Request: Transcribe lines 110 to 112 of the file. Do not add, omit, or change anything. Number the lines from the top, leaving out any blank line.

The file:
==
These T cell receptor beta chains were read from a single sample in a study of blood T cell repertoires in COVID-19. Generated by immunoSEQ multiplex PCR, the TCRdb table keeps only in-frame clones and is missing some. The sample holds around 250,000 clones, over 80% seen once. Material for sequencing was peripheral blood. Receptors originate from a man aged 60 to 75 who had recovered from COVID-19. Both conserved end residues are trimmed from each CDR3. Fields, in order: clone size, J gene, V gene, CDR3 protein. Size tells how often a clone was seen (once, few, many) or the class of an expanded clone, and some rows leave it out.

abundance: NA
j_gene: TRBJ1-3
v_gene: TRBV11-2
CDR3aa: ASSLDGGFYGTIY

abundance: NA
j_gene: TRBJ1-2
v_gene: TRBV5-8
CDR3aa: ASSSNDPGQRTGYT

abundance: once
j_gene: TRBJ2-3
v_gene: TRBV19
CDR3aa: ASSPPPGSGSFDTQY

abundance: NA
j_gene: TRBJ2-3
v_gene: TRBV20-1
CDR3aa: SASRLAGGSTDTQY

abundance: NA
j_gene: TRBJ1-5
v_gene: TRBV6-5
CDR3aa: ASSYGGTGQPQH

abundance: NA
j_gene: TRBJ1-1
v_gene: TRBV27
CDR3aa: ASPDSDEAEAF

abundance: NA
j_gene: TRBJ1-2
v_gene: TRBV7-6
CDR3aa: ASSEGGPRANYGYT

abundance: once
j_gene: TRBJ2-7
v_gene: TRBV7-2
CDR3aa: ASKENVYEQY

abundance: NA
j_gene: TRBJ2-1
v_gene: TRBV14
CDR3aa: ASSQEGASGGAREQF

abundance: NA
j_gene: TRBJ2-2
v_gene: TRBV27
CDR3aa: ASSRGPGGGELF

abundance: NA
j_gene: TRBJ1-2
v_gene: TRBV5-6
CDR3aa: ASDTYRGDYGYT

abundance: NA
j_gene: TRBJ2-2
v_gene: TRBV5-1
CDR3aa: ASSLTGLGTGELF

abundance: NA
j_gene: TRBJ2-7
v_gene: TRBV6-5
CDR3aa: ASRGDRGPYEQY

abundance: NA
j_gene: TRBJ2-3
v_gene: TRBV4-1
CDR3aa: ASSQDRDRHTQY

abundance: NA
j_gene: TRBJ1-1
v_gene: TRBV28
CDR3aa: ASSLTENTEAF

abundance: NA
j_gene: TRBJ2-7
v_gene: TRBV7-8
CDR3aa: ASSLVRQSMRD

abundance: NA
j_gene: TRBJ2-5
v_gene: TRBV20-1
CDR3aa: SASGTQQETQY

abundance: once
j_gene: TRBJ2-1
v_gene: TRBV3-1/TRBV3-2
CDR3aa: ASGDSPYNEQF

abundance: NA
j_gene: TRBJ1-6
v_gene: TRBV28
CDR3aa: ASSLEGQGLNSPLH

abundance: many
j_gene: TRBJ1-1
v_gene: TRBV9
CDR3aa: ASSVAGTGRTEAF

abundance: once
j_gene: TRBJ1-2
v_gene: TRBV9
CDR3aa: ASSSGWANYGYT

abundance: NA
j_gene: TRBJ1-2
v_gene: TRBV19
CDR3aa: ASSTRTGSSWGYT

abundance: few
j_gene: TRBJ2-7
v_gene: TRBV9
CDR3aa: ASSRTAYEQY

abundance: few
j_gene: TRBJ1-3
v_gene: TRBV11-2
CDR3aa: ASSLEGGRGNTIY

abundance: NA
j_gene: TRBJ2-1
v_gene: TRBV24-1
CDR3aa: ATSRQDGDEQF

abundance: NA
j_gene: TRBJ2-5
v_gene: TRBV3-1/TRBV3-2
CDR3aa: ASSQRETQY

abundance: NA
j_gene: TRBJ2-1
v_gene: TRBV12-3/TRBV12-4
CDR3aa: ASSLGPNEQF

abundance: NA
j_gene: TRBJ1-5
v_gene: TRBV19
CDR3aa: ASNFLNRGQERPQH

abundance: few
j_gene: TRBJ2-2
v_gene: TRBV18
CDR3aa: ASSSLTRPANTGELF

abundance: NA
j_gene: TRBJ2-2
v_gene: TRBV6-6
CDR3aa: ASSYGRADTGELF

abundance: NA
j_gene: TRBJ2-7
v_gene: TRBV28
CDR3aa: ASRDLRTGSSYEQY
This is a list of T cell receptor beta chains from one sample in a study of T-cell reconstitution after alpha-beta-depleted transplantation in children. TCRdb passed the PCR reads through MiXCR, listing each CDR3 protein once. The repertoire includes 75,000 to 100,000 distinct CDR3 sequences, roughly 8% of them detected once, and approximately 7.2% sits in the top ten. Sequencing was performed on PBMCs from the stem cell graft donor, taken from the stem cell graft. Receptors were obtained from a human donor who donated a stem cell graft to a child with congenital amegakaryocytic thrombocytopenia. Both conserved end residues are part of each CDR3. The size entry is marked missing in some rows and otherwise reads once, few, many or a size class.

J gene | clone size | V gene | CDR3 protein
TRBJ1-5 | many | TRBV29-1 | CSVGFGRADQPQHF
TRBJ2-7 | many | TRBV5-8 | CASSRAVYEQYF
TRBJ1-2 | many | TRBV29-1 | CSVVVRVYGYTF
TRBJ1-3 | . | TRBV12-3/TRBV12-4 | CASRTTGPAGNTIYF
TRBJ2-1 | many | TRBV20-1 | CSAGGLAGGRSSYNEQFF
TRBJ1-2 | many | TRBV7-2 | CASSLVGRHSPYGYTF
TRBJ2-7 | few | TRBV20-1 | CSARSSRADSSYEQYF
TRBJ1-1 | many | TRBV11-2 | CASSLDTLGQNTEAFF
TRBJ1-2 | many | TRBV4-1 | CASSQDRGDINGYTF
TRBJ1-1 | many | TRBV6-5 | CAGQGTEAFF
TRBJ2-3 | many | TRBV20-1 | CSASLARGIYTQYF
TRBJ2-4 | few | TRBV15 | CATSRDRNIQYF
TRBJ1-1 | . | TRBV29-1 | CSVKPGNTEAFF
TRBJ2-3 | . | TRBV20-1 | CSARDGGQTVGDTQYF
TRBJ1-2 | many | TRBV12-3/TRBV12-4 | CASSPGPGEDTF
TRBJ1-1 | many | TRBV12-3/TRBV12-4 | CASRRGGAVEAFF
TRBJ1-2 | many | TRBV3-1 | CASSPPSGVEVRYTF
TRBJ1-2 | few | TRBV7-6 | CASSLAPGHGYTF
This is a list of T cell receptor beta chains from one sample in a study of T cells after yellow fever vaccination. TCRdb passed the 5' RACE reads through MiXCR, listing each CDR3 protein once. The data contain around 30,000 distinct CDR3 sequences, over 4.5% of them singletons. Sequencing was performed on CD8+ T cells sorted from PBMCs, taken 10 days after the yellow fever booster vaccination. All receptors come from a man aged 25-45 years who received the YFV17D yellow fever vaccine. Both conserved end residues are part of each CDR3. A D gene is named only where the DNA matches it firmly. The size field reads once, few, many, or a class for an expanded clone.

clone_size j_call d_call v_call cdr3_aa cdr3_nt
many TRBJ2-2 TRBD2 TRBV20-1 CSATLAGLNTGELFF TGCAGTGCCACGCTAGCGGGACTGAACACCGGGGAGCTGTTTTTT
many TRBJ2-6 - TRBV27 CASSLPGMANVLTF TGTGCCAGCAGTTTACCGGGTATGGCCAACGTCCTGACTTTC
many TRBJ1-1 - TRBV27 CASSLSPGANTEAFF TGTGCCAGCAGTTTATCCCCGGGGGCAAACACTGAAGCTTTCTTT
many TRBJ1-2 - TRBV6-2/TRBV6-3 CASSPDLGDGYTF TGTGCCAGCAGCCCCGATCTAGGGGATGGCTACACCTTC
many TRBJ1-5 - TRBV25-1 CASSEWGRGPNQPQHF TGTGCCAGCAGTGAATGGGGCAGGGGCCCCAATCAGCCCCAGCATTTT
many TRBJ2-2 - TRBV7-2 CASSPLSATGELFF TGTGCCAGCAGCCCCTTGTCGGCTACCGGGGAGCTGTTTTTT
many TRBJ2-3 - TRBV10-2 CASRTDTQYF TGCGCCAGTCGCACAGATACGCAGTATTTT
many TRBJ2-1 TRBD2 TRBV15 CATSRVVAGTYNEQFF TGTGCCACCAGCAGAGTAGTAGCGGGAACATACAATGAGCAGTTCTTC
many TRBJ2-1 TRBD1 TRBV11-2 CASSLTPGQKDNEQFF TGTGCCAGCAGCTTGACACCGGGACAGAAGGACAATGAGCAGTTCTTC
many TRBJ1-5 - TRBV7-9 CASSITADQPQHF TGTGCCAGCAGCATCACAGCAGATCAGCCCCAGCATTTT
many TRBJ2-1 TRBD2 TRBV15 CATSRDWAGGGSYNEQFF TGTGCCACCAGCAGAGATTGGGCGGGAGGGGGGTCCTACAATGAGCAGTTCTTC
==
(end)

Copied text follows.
abundance: NA
j_gene: TRBJ1-5
v_gene: TRBV19